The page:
Vitamin B12 is a nutrient that helps keep the body’s nerve and blood cells healthy and helps make DNA, the genetic material in all cells. Vitamin B12 also helps prevent a type of anaemia called megaloblastic anaemia that makes people tired and weak, according to the National Institutes of Health (NIH). While there are a number of commonly reported symptoms associated with a vitamin B12 deficiency, there are a number of borderline symptoms that can be attributed to lacking the vitamin.
According to the Thyroid Patient Advocacy (TPA) website, a B12 deficiency sometimes goes undiagnosed until the symptoms become moderate to severe, although this is not necessarily the fault of the medical profession, so recognising even borderline symptoms can help you to seek treatment before the deficiency causes more serious complications.
One borderline symptom of a vitamin B12 deficiency is facial pain, usually on only one side of the face at a time, says the TPA.
The medical site explains: “This pain varies so much that it would be difficult to describe all the possibilities. It can be a dull pain in the cheek bone right underneath an eye.
“It can also be a sharp shooting pain across the forehead, sometimes coming downward from the scalp to the edge of the nose by the eye. This pain can be excruciating but is usually fleeting.”
How to treat a vitamin B12 deficiency
A vitamin B12 deficiency is usually treated with injections of vitamin B12, and there are two types of injections:
The most common cause of vitamin B12 deficiency in the UK is pernicious anaemia, which is not related to your diet, however, if your deficiency is diet-related, you may be prescribed vitamin B12 tablets to take every day between meals, explains the NHS.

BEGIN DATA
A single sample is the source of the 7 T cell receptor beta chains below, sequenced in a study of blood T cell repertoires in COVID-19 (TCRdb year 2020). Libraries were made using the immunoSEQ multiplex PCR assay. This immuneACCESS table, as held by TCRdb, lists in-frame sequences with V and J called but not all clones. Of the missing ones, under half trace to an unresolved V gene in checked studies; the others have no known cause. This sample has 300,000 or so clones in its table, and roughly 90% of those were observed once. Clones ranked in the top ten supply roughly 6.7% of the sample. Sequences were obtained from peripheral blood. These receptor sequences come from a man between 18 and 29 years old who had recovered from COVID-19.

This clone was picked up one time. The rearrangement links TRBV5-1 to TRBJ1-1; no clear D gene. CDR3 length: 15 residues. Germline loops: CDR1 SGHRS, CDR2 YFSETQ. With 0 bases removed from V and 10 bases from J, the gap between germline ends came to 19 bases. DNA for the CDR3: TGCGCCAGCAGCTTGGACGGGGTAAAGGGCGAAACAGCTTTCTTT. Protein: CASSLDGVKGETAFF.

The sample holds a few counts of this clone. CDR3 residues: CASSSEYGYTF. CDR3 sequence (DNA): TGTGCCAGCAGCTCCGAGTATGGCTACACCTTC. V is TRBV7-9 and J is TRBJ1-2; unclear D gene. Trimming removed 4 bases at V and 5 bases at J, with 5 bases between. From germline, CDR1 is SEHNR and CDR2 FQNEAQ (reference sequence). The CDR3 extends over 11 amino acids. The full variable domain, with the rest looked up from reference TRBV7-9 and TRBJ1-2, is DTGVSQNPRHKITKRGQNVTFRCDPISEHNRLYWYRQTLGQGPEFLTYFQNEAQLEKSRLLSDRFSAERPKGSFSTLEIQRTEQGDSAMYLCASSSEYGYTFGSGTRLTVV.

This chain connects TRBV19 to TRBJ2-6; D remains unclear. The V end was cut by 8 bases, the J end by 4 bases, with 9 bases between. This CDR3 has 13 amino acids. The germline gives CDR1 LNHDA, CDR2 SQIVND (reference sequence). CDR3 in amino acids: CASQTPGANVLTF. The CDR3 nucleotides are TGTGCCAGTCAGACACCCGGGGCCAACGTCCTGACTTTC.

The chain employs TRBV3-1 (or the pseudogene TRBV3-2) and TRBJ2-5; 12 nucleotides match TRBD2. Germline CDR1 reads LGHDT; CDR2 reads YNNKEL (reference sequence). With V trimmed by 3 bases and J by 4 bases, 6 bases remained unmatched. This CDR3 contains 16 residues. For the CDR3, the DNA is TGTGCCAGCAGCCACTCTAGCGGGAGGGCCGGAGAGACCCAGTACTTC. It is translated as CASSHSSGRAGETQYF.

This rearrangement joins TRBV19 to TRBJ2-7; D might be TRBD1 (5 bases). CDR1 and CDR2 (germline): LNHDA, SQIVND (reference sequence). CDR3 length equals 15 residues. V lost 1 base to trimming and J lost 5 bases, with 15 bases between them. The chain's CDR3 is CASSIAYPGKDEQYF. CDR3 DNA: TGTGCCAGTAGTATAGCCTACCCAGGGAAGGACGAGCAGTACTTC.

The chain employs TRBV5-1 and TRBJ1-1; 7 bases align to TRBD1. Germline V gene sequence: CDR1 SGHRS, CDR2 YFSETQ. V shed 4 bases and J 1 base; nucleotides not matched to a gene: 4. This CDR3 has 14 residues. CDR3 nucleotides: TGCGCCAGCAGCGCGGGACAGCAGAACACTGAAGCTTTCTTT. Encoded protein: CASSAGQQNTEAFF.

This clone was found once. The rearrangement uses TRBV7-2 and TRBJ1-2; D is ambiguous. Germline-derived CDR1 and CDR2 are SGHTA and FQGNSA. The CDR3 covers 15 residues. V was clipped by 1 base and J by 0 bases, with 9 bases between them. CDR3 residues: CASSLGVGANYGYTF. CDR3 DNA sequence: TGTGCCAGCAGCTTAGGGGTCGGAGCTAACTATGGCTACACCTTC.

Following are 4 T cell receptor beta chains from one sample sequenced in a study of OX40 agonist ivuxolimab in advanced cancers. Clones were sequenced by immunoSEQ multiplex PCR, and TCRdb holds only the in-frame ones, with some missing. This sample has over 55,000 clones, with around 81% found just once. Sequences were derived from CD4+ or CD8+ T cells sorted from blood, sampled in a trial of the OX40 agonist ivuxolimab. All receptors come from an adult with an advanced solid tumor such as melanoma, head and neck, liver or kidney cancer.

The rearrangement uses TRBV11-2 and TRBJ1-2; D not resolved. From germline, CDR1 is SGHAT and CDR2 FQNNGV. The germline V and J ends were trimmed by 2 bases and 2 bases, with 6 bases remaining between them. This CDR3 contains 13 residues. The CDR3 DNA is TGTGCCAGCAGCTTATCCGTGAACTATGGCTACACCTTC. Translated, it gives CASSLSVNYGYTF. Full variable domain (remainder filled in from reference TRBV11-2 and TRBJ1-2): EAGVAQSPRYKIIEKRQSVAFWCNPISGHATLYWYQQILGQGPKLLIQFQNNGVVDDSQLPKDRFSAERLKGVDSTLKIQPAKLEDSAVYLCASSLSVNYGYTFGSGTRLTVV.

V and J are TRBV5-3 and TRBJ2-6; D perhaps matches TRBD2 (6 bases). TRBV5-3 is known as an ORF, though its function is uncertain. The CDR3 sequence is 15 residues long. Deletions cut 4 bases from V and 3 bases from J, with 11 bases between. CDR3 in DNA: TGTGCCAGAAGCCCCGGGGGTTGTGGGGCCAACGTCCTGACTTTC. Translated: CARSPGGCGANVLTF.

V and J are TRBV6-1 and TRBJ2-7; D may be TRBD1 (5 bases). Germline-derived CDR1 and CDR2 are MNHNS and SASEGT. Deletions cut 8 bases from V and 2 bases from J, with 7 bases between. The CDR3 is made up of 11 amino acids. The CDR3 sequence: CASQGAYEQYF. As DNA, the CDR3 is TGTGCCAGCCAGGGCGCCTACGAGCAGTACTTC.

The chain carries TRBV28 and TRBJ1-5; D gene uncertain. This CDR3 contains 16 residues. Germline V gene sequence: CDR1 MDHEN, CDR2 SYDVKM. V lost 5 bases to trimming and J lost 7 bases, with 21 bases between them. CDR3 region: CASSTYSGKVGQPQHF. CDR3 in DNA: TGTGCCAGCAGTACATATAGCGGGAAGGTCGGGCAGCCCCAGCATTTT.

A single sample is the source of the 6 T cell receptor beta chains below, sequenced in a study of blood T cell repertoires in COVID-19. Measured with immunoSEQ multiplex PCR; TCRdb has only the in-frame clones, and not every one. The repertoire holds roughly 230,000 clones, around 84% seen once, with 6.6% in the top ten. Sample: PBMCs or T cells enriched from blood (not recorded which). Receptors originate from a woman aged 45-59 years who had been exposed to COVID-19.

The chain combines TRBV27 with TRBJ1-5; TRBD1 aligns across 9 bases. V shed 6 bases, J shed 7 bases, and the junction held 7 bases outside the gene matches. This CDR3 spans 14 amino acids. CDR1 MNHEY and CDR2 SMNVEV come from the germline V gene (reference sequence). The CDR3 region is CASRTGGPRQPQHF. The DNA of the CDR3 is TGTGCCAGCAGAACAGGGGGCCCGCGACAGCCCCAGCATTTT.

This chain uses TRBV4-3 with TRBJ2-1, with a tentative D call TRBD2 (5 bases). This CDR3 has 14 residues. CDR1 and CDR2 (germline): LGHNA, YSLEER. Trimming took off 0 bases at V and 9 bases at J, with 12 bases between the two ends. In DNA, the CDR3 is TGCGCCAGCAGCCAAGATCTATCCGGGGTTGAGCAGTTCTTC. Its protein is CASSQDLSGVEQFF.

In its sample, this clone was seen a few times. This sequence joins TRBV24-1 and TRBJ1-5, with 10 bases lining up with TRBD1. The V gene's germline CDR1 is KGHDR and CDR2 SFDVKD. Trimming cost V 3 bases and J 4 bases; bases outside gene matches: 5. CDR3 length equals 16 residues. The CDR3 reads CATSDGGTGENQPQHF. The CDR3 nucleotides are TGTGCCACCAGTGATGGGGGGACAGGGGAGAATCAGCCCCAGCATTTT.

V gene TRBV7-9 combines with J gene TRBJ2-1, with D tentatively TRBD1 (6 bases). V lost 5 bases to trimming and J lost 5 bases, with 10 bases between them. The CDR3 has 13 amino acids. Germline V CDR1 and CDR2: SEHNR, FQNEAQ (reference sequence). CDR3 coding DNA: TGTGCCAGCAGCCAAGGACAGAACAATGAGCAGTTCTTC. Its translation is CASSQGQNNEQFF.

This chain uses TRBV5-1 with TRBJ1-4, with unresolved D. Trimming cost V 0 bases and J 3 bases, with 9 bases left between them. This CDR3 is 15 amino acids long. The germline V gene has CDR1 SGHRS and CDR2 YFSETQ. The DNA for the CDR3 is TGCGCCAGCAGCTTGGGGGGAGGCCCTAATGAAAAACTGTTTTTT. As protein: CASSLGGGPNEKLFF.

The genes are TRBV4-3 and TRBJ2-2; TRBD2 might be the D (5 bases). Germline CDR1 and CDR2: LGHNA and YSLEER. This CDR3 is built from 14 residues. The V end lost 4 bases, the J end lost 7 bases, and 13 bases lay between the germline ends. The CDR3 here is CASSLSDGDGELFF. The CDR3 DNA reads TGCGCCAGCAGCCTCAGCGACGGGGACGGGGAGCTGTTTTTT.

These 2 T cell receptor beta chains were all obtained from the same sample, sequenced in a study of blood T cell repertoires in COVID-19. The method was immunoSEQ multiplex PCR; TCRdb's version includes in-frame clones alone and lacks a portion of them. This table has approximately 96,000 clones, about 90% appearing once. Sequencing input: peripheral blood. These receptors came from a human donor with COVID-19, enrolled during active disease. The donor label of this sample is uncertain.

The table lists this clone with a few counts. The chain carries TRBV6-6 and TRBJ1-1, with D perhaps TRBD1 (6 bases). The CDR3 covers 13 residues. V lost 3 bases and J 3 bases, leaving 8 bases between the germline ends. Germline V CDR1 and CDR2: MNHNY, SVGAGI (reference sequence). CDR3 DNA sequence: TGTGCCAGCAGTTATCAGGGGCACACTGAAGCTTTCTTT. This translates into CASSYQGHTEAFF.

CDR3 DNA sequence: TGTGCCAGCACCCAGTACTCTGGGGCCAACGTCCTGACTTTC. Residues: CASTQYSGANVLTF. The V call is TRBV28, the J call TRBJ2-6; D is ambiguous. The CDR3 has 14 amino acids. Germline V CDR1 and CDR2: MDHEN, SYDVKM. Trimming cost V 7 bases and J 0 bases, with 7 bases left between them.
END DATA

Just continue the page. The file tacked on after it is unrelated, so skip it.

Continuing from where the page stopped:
Certain foods also provide vitamin B12, including:
- Salmon and cod
- Milk and other dairy products
“If you’re a vegetarian or vegan, or are looking for alternatives to meat and dairy products, there are other foods that contain vitamin B12, such as yeast extract (including Marmite), as well as some fortified breakfast cereals and soy products,” notes the NHS.
Although, as the health body points out, those following a vegan diet may need vitamin B12 tablets for life.
Am I at risk of vitamin B12 deficiency?
In addition to following a vegan diet, if you are over the age of 50, you may also be at risk of a vitamin B12 deficiency.
Harvard Health explained: “With age, your stomach cells become less efficient and secrete less hydrochloric acid, which means you absorb less B12.”
Another at-risk group is people who have gastrointestinal disorders such as celiac disease or Crohn’s disease or who have undergone weight-loss surgery may secrete too little hydrochloric acid or -intrinsic factor, notes the health body.
According to the NHS, some types of medicine may also lead to a reduction in the amount of vitamin B12 in your body.
For example, proton pump inhibitors (PPIs), a medicine sometimes used to treat indigestion, can make a vitamin B12 deficiency worse.
The NHS explains: “PPIs inhibit the production of stomach acid, which is needed to release vitamin B12 from the food you eat.”
Although, as the health site points out, your GP will be aware of medicines that can affect your vitamin B12 levels and will monitor you if necessary.